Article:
Miller hopes his time will come
Veteran 6-foot-7 left-hander says he's headed in the right direction with Red Sox
FORT MYERS, Fla. -- There are safer places to watch Saturday night's Duke-North Carolina basketball rematch than with Red Sox pitcher Andrew Miller and his wife, Katie.
Take, for example, the Millers' reaction when Austin Rivers, the Duke guard and son of the Celtics coach, hit a buzzer-beater to give the Blue Devils an 85-84 win on Feb. 8, the last time the storied rivals met.
"She was jumping up and down,'' Miller said the other day. "I was crying."
Miller was an All-American baseball player at North Carolina, winning the Roger Clemens Award as college baseball's best pitcher as a junior. Katie was a four-year soccer player at Duke. Katie's mom and dad are both Dukies. So is her brother. Think about a Yankees fan and a Sox fan being married to each other -- we've heard that phenomenon exists -- and you get the idea.
Did Miller, who met Katie in their hometown of Gainesville, Fla., have any second thoughts before walking down the aisle?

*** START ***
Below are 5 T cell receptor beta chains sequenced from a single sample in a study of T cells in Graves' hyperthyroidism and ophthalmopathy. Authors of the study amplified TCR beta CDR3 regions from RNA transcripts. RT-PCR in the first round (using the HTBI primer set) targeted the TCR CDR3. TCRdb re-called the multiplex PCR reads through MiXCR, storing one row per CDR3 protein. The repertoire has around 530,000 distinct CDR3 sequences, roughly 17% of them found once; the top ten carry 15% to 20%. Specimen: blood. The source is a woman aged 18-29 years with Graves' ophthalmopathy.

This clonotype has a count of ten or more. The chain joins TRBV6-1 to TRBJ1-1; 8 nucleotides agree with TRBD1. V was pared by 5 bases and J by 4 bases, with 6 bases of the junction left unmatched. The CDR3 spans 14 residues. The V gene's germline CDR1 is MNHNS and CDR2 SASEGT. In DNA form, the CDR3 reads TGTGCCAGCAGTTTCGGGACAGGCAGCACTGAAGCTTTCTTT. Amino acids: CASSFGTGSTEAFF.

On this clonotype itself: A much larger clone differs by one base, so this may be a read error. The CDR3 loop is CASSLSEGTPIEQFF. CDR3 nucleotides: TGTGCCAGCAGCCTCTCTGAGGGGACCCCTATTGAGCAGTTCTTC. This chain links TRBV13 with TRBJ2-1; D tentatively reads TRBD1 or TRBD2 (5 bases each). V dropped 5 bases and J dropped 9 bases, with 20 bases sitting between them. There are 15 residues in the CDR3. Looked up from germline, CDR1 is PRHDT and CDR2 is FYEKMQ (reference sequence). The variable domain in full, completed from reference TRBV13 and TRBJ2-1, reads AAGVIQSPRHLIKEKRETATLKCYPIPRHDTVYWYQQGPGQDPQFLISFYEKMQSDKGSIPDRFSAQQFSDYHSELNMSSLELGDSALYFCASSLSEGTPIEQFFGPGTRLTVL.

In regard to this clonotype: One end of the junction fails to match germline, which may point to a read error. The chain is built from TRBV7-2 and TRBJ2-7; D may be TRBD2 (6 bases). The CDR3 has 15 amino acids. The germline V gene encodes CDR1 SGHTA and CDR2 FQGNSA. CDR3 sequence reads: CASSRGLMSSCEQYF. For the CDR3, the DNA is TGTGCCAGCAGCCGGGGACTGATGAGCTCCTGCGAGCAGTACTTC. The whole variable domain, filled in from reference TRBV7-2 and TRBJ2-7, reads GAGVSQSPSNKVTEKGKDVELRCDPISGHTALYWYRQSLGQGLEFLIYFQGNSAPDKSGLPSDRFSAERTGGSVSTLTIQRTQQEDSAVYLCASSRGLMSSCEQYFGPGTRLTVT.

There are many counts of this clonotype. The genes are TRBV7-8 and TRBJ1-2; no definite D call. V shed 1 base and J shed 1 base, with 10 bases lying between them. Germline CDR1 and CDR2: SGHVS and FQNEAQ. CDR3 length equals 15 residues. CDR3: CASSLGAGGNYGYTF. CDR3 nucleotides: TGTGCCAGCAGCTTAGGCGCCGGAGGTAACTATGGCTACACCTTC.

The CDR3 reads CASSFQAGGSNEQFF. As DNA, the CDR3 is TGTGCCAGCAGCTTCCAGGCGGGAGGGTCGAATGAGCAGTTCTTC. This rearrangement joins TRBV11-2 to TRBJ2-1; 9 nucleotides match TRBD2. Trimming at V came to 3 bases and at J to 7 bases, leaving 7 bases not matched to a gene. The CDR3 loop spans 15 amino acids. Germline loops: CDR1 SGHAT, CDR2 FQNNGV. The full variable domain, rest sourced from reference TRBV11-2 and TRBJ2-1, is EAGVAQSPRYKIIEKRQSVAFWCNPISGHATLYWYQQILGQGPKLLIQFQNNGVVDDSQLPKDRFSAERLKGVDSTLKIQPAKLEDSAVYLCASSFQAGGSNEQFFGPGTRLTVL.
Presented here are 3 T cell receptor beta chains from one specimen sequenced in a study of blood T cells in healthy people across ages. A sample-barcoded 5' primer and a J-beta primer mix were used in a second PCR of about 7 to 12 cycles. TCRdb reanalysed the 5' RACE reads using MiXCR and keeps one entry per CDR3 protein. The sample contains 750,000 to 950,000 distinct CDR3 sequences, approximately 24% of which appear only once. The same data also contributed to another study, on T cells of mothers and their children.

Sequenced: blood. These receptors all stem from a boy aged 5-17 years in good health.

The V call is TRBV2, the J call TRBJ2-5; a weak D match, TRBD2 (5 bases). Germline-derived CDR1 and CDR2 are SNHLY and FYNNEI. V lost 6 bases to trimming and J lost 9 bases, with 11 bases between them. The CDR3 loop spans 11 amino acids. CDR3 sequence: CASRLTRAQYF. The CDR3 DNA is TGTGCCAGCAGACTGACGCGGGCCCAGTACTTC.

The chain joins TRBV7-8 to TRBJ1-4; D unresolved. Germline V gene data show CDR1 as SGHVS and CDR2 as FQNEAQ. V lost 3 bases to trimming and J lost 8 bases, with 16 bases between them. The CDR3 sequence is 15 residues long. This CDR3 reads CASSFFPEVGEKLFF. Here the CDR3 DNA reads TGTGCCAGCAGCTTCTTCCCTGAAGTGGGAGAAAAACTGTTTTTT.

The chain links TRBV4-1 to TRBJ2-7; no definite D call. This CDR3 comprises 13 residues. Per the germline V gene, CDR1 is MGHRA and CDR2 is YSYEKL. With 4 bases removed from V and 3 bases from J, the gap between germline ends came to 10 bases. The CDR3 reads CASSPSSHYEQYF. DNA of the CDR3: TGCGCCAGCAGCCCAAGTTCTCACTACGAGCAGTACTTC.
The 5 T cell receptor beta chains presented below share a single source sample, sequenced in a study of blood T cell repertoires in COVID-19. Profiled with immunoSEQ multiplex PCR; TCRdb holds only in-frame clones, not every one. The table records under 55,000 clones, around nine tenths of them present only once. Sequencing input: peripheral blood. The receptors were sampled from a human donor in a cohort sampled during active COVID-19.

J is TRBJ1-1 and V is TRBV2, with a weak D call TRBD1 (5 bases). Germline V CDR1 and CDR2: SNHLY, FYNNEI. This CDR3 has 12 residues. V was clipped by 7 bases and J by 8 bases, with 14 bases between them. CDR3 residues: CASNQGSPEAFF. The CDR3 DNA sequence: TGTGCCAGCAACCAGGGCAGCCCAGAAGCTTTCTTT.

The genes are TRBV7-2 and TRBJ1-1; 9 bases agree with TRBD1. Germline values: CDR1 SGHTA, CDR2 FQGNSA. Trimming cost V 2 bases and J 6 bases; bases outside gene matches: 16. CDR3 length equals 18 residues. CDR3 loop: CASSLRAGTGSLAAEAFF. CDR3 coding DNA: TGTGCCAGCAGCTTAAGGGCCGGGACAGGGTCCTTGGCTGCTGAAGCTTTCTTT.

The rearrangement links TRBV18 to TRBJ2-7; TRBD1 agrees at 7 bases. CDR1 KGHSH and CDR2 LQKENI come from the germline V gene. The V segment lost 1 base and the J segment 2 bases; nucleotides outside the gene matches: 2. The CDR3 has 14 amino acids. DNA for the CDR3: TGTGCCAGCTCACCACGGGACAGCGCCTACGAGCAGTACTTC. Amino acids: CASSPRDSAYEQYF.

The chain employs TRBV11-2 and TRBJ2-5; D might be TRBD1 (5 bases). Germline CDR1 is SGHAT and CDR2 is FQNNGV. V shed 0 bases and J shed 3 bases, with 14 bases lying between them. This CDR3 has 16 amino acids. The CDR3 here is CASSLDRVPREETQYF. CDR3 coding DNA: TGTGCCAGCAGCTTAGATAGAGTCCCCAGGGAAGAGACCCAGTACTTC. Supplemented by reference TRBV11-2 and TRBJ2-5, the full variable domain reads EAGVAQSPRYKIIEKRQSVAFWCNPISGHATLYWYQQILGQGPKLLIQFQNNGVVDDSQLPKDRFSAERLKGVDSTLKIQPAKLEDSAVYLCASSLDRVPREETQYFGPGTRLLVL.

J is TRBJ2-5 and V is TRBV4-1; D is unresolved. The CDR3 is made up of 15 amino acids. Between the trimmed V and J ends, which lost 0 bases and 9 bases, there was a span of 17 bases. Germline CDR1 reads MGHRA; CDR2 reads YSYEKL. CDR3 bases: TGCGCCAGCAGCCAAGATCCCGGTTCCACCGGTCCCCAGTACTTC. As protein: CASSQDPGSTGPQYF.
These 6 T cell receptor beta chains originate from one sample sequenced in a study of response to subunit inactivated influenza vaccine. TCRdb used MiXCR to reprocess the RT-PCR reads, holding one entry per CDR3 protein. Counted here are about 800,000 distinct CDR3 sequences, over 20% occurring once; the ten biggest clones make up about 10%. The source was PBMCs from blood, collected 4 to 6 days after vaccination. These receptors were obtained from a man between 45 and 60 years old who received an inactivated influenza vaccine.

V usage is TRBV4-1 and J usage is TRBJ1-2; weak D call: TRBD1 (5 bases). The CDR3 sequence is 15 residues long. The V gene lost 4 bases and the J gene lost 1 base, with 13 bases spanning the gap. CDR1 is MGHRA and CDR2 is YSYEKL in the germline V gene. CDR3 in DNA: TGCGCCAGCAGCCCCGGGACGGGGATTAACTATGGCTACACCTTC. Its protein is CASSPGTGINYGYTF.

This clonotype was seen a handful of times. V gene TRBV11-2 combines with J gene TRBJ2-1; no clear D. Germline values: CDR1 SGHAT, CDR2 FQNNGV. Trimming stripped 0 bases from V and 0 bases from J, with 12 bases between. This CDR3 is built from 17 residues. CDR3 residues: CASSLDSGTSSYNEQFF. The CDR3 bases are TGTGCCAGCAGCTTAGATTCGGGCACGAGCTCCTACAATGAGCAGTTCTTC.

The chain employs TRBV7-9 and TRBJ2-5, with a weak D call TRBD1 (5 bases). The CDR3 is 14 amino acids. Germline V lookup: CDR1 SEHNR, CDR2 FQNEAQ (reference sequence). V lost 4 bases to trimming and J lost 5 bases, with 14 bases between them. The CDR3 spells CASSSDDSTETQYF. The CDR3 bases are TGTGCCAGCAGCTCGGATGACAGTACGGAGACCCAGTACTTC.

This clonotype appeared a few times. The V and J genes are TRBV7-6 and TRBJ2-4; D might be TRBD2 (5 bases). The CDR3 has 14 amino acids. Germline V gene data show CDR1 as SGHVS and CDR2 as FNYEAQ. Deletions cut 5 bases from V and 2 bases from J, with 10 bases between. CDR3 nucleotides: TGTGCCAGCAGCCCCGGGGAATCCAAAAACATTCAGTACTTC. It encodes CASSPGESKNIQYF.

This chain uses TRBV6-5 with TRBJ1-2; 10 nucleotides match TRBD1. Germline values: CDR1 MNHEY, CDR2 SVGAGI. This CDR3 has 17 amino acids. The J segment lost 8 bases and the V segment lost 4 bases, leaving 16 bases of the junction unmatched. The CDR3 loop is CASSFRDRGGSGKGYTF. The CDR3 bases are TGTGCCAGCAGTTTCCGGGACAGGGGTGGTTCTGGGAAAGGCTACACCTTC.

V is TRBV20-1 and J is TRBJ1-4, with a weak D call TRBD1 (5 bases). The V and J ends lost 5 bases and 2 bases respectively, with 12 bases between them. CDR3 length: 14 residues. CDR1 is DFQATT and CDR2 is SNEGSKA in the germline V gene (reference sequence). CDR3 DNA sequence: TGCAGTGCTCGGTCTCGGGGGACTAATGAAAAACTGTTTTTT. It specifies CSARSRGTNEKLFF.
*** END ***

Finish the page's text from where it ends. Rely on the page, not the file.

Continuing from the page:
"No," he said, "they're all too good to me. We dated for a long time. I knew what I was getting into.
"But as hard as we try, that [last UNC-Duke] game was tough, I'll be honest with you. I wasn't in the mood to talk and hang out with her after the game. And she's not the nicest person in the world when Carolina wins.
"I don't know if it'll get any better or worse the longer we're together, but it's not a lot of fun right now."
But let there be no doubt: There is one outcome for which Andrew and Katie are rooting together -- that this is the season Miller finally establishes himself as a big league pitcher.
Manager Bobby Valentine is right there with them.
"I'm really excited about the idea of Andrew Miller pitching for this team," Valentine said earlier in camp. "There are like four guys in the world who are over 6-foot-5 and can throw over 95. We have one of them."
The clock is a factor in Boston. The left-handed pitcher is out of options with the Red Sox, which means they cannot send him back to the minor leagues without placing him on waivers. The Sox signed Miller to a minor league deal last season after he flamed out with the Marlins but discouraged other teams from claiming him on waivers by tacking on a provision that would require another team to pay him $3 million in 2012 if it took him.